That is why it is ideal for sanding paints, lacquers, varnishes, …

The perfect sandpaper grit guide for woodworking
Types of sandpaper: Combination carrier​

A combination carrier is an F-paper reinforced with light fabric to prevent tearing.
Usually, these carriers will be used with coarse grains for heavier work.

Types of sandpaper: Fiber​

This carrier consists of several layers of impregnated paper.
Fiber is hard and tear-resistant and is used for the production of sanding discs.

The perfect sandpaper grit guide for woodworking

Component #2: Grain

To make sandpaper, the manufacturer will often use different types of materials for the grits.

To select the correct grain, the manufacturer will sieve and sort the particles and bound them on the carrier with glue.

The grits can have a natural or synthetic origin.
Natural materials are softer materials and are most ideal for use on wooden surfaces.
The characteristic of synthetic materials is that they are hard, so you can use it for sanding harder surfaces.  

The ability to remove wood from the abrasive grain will be determined by a number of factors.
The most important being the shape and brittleness of a grain.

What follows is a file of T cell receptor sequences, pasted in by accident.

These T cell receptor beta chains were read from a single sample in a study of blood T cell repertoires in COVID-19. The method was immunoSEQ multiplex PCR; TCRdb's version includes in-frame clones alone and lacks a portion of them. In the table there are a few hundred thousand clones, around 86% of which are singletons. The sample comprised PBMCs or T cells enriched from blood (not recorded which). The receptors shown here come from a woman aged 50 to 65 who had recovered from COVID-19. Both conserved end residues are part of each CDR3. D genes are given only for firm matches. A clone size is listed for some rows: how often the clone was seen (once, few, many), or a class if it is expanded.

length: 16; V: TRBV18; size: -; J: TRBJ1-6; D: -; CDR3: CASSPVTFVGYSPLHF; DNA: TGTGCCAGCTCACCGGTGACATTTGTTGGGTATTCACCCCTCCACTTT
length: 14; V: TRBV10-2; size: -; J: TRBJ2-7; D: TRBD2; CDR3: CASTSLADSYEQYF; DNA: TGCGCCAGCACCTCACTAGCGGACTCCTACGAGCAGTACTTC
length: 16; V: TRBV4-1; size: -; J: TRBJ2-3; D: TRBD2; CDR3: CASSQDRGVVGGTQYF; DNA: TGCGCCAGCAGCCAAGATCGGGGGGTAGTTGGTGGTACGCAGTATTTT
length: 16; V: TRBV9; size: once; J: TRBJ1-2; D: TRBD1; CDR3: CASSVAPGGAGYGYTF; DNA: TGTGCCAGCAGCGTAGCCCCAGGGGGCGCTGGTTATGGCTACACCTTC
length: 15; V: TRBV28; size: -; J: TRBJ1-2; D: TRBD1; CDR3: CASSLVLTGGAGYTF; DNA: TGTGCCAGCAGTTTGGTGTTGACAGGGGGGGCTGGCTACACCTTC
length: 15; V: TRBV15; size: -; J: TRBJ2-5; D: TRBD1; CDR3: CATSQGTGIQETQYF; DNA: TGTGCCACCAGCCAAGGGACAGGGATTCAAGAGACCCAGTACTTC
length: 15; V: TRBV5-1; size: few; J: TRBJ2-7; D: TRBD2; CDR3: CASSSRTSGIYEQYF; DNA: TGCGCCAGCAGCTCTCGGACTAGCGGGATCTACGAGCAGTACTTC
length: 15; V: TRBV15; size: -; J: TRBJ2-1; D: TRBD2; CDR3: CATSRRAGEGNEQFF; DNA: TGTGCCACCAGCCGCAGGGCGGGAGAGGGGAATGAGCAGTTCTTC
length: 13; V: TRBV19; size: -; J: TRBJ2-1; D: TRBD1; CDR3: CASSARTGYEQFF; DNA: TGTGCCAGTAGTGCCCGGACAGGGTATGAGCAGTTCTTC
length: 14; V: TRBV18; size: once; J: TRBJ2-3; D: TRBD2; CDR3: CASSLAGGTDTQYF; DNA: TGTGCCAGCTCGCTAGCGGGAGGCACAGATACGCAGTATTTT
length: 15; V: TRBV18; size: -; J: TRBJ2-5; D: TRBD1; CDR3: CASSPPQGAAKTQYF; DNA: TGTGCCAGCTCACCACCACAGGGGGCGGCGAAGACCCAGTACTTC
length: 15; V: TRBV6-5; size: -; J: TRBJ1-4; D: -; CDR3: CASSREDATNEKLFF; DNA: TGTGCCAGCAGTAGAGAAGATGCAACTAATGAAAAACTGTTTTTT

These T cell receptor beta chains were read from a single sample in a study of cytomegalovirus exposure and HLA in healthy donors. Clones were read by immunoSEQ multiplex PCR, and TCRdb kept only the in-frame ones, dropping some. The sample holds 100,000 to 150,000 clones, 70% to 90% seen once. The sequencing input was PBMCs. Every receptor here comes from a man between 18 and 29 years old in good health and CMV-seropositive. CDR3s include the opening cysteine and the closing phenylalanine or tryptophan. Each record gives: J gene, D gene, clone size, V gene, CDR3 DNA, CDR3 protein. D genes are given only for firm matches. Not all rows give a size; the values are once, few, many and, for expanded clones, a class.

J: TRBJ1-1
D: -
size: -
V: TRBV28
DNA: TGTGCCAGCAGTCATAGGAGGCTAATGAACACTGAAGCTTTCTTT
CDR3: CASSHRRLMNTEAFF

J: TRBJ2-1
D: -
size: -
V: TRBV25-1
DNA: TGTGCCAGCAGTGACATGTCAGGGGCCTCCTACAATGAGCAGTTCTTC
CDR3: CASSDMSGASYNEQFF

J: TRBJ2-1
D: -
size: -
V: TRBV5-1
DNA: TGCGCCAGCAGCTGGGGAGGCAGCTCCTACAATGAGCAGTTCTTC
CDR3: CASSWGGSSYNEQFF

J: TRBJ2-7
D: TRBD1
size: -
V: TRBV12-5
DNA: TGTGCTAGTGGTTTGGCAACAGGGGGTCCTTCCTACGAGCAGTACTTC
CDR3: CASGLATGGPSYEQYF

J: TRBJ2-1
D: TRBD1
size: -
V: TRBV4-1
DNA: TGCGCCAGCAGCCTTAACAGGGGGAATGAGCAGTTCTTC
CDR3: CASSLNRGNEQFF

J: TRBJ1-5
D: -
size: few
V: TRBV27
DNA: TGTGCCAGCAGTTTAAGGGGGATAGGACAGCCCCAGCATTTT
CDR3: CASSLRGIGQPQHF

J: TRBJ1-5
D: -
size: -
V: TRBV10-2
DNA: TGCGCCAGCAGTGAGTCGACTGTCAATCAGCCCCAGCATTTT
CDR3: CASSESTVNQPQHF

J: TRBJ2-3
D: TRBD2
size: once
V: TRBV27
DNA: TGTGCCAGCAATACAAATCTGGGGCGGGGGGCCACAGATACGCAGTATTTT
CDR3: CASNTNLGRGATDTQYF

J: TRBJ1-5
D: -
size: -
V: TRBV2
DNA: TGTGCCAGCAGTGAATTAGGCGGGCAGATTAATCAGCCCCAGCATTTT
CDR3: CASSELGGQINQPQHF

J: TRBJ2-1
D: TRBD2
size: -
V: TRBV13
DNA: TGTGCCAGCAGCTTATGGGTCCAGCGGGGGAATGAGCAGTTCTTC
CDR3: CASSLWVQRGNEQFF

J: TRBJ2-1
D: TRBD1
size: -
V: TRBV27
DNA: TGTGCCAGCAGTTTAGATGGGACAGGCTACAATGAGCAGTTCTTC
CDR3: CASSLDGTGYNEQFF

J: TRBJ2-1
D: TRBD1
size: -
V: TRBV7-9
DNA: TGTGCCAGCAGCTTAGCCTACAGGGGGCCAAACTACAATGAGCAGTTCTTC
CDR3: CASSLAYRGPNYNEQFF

Furthermore, heat resistance and orientation 2 are other influential factors.

The more brittle a grain, the less pressure you have to apply to break the grain and create new sharp cutting edges.
Less pressure ensures less heat development and an improved finish. 

The disadvantage of a higher brittleness is the faster wear of the sand paper.

Before we can see what materials the grain can consist of, you must first understand what the density of sandpaper is and how it is referred to.

What does "P" stand for?​

Actually, the “P” you see with the sandpaper grit size is a European code.

In the United States, the Coated Abrasive Manufacturers Institute (CAMI) has determined a scale that determines the sandpaper grit.
On the sandpaper, you see sandpaper grit numbers such as grit 100, grit 220, and so on.

In Europe, the sandpaper grit size has been determined by the Federation of European Producers of Abrasives (FEPA).
For the sandpaper grit size with the FEPA scale, the number will be preceded by the letter “P”, which stands for “Particles”.